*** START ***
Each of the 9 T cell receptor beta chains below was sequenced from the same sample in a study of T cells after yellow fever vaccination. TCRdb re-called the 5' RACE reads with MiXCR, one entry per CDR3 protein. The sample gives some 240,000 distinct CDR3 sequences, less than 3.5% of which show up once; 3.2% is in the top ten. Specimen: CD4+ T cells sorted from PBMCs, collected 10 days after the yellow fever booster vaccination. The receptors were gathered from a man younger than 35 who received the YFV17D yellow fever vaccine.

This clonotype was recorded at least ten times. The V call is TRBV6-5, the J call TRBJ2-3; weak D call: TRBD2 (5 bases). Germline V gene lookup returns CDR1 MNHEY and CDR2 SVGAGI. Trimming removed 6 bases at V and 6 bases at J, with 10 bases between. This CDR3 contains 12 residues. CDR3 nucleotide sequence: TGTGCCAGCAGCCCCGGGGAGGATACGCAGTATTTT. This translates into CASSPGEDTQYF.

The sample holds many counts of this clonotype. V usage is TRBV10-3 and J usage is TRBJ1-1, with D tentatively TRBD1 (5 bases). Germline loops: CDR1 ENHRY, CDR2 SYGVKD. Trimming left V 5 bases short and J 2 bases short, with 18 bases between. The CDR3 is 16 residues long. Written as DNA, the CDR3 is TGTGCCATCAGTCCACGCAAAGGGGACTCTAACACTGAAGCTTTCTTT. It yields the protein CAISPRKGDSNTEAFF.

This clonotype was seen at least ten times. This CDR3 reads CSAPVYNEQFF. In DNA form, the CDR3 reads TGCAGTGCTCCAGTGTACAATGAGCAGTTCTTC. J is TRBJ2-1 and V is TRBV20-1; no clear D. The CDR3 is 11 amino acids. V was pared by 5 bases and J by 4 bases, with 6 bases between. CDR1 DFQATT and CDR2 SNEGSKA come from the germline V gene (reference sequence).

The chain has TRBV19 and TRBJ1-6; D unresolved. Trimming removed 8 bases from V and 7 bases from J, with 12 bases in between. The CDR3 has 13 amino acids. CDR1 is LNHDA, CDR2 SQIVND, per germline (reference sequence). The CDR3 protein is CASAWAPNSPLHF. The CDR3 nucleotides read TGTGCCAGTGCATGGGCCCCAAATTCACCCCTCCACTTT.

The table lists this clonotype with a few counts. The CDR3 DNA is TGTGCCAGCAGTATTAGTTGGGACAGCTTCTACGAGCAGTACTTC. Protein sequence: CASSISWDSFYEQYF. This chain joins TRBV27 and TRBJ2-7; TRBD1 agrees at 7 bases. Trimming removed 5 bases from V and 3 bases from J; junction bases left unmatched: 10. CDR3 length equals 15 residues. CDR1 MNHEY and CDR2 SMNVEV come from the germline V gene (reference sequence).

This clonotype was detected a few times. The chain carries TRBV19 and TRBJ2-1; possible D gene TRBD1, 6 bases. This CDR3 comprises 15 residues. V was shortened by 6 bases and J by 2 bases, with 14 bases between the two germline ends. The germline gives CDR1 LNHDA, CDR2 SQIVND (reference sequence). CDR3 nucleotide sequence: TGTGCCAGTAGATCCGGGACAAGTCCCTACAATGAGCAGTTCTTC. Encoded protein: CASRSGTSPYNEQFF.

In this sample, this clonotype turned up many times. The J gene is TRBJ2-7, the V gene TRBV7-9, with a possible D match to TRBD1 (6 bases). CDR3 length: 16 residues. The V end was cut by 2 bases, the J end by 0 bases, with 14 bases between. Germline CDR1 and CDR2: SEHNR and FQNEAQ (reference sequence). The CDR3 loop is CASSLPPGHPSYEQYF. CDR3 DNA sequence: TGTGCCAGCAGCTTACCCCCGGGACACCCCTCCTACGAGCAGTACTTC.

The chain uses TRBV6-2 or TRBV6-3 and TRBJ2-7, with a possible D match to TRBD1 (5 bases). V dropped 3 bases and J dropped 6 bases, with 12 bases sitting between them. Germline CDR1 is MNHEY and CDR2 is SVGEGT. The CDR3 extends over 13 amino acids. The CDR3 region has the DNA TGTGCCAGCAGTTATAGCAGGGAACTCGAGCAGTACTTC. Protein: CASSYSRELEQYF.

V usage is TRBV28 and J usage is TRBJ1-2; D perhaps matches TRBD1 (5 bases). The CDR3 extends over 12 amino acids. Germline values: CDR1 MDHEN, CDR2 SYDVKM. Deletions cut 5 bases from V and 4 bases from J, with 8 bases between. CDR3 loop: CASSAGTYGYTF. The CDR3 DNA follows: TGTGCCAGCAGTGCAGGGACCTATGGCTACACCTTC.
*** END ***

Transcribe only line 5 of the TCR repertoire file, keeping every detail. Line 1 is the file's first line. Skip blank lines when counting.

The chain has TRBV19 and TRBJ1-6; D unresolved. Trimming removed 8 bases from V and 7 bases from J, with 12 bases in between. The CDR3 has 13 amino acids. CDR1 is LNHDA, CDR2 SQIVND, per germline (reference sequence). The CDR3 protein is CASAWAPNSPLHF. The CDR3 nucleotides read TGTGCCAGTGCATGGGCCCCAAATTCACCCCTCCACTTT.